The return information uses or includes information compiled from third-party sources, including independent market quotations and index information. Wealthfront believes the third-party information comes from reliable sources, but Wealthfront does not guarantee the accuracy of the information and may receive incorrect information from third-party providers. Unless otherwise indicated, the information has been prepared by Wealthfront and has not been reviewed, compiled or audited by any independent third-party or public accountant. Wealthfront does not control the composition of the market indices or fund information used for its calculations, and a change in this information could affect the results shown.
Wealthfront’s investment strategies, including portfolio rebalancing and tax loss harvesting, can lead to high levels of trading. High levels of trading could result in (a) bid-ask spread expense; (b) trade executions that may occur at prices beyond the bid ask spread (if quantity demanded exceeds quantity available at the bid or ask); (c) trading that may adversely move prices, such that subsequent transactions occur at worse prices; (d) trading that may disqualify some dividends from qualified dividend treatment; (e) unfulfilled orders or portfolio drift, in the event that markets are disorderly or trading halts altogether; and (f) unforeseen trading errors. The performance of the new securities purchased through the Tax-Loss Harvesting service may be better or worse than the performance of the securities that are sold for Tax-Loss Harvesting purposes.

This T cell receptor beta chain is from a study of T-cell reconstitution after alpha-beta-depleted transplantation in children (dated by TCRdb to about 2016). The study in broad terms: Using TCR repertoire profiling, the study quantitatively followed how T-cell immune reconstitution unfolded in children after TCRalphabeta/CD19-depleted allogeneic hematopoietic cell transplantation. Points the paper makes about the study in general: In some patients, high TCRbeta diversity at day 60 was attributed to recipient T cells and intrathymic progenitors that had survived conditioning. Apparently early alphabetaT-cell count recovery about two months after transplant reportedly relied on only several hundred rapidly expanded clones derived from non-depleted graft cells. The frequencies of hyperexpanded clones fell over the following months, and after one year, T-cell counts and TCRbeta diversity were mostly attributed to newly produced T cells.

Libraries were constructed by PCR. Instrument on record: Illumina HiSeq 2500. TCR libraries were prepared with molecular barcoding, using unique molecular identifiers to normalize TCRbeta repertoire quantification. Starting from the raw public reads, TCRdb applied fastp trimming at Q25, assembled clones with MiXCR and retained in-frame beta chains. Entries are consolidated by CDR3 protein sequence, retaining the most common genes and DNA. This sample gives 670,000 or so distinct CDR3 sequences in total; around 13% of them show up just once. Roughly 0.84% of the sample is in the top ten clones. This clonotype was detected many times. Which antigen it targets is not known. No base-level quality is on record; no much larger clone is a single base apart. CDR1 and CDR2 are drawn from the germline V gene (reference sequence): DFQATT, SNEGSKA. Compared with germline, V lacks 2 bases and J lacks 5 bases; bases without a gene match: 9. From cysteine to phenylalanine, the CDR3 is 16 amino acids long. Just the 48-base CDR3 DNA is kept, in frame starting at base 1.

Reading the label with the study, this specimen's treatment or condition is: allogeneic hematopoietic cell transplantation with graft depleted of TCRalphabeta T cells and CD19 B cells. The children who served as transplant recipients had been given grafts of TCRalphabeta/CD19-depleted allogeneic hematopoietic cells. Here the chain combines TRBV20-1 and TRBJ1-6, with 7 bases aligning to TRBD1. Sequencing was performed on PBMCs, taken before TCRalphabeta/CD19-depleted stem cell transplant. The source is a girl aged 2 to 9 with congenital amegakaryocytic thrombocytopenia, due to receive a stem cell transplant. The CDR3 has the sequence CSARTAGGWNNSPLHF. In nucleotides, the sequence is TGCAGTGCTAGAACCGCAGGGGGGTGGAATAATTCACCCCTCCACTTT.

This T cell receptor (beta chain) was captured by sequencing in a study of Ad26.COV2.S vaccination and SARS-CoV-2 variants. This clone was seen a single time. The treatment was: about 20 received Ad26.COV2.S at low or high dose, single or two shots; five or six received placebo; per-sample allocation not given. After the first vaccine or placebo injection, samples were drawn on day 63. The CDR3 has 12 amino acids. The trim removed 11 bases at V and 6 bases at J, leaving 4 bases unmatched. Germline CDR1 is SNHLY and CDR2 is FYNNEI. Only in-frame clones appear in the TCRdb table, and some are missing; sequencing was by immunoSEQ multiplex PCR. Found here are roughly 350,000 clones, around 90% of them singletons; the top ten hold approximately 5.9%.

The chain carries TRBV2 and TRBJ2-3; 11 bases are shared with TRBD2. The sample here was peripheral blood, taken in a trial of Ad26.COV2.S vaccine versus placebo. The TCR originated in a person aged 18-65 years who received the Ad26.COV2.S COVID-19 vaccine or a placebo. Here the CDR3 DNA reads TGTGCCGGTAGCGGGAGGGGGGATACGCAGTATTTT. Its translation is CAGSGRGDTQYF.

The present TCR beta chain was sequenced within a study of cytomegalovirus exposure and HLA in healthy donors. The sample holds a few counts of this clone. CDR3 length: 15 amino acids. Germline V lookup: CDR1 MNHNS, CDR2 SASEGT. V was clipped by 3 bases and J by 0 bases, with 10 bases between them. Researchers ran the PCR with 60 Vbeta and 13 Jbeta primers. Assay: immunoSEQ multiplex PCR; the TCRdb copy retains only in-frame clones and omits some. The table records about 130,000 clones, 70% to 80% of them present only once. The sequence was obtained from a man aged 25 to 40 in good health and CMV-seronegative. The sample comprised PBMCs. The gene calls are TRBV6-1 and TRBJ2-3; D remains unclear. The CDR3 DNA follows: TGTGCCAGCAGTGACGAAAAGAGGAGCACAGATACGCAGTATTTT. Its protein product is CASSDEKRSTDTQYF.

Tax loss harvesting may generate a higher number of trades due to attempts to capture losses. There is a chance that Wealthfront trading attributed to tax loss harvesting may create capital gains and wash sales and could be subject to higher transaction costs and market impacts. In addition, tax loss harvesting strategies may produce losses, which may not be offset by sufficient gains in the account and may be limited to a $3,000 deduction against income. The utilization of losses harvested through the strategy will depend upon the recognition of capital gains in the same or a future tax period, and in addition may be subject to limitations under applicable tax laws, e.g., if there are insufficient realized gains in the tax period, the use of harvested losses may be limited to a $3,000 deduction against income and distributions. Losses harvested through the strategy that are not utilized in the tax period when recognized (e.g., because of insufficient capital gains and/or significant capital loss carryforwards), generally may be carried forward to offset future capital gains, if any.